Record-setting direct listing makes Spotify a $30 billion firm

Record-setting direct listing makes Spotify a $30 billion firm

Record-setting direct listing makes Spotify a $30 billion firm

Shares in music streaming service Spotify finished 13pc up on their first day on the NY stock exchange yesterday.

Tencent Music is reportedly preparing for an initial public offering later this year.

After several hours of anticipation Tuesday morning, Spotify's shares traded as high as $169 in their stock market debut before falling back slightly. The company said it had 71 million paid users as of December 31 and 156 million active users.

This is the second piece of good news for the UK's largest public equity investment trust which last month saw Dropbox (DBX.O) achieve an $11.5 billion valuation on its flotation on Nasdaq.

What's unusual about Spotify's direct listing on the stock market this week is that company insiders are not required to hold onto their shares - in what's called the lock-up - for an extended period of time.

Some market-watchers cautioned investors not to read too much into the first day of trading, given the mixed performance of recent tech IPOs and an increasingly competitive music streaming landscape.

Intel Core i9 Processor Comes to Mobiles, Laptops
It also has the new Intel Thermal Velocity Boost (TVB), which claims to offer a turbo frequency of up to 4.8GHz. The company mentioned it as the first mobile Intel processor with six cores and twelve threads.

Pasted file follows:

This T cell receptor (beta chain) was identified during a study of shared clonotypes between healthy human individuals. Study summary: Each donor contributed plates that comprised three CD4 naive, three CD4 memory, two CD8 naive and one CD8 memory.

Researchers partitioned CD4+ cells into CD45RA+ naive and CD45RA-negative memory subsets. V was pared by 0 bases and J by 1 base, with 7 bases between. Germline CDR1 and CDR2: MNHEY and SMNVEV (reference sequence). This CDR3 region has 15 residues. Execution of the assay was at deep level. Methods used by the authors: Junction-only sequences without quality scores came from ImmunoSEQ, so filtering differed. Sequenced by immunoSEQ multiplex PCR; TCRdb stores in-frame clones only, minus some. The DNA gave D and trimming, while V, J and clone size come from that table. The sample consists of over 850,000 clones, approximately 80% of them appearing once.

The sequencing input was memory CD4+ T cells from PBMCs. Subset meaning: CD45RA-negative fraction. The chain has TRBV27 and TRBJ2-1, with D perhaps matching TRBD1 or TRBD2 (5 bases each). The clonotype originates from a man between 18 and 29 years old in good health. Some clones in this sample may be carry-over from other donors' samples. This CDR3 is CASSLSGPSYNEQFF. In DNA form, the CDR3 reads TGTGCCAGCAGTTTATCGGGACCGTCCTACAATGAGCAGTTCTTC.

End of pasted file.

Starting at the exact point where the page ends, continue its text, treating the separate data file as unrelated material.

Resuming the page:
Republicans warn of 'blue wave' in November after Rebecca Dallet's win
Dallet led Sauk County judge Micheal Screnock by more than 10 points with more than 70 percent precincts reporting. There are now six women on the seven member court.

Bob Rae, special envoy to Myanmar, to release report on Rohingya crisis
He said local villagers donated food to the Rohingya and that they were "happy" with the help. Reported byBenarNews, an RFA-affiliated online news service.

At the end of January Spotify was the largest of SMT's 39 unlisted holdings, with 1% of net assets valuing the stake at £65.6 million, up from £17.4 million in March 2016.

Spotify, on the other hand, has faced a heavy backlash from the music industry for revenue practices and is increasingly looking for alternatives to move its bottom line out of the red.

While Spotify has faced stiff competition from Apple Music over the past few years, it remains the market leader in music streaming with 71 million paying subscribers and 159 million monthly listeners across 61 countries. Each of the music giants is said to own around 4% of Spotify's shares, but they aren't required to disclose stock sales under SEC rules. Despite launching over ten years ago, the streaming service has yet to turn a profit, due largely to high operating costs, particularly the royalties it pays to artists and record labels to play their music.

Spotify's successful debut could pave way for other companies looking to go public without the aid of Wall Street underwriters.

It's not the first time fraudsters have targeted Spotify-an MBW investigation in February revealed how a Bulgarian playlist-maker scammed the Spotify payout system for months past year.

Normally, companies ring bells. But though Millennials are also a key demographic for Spotify, the Swedish company's listing did not draw disproportionate interest from that generation.

Related news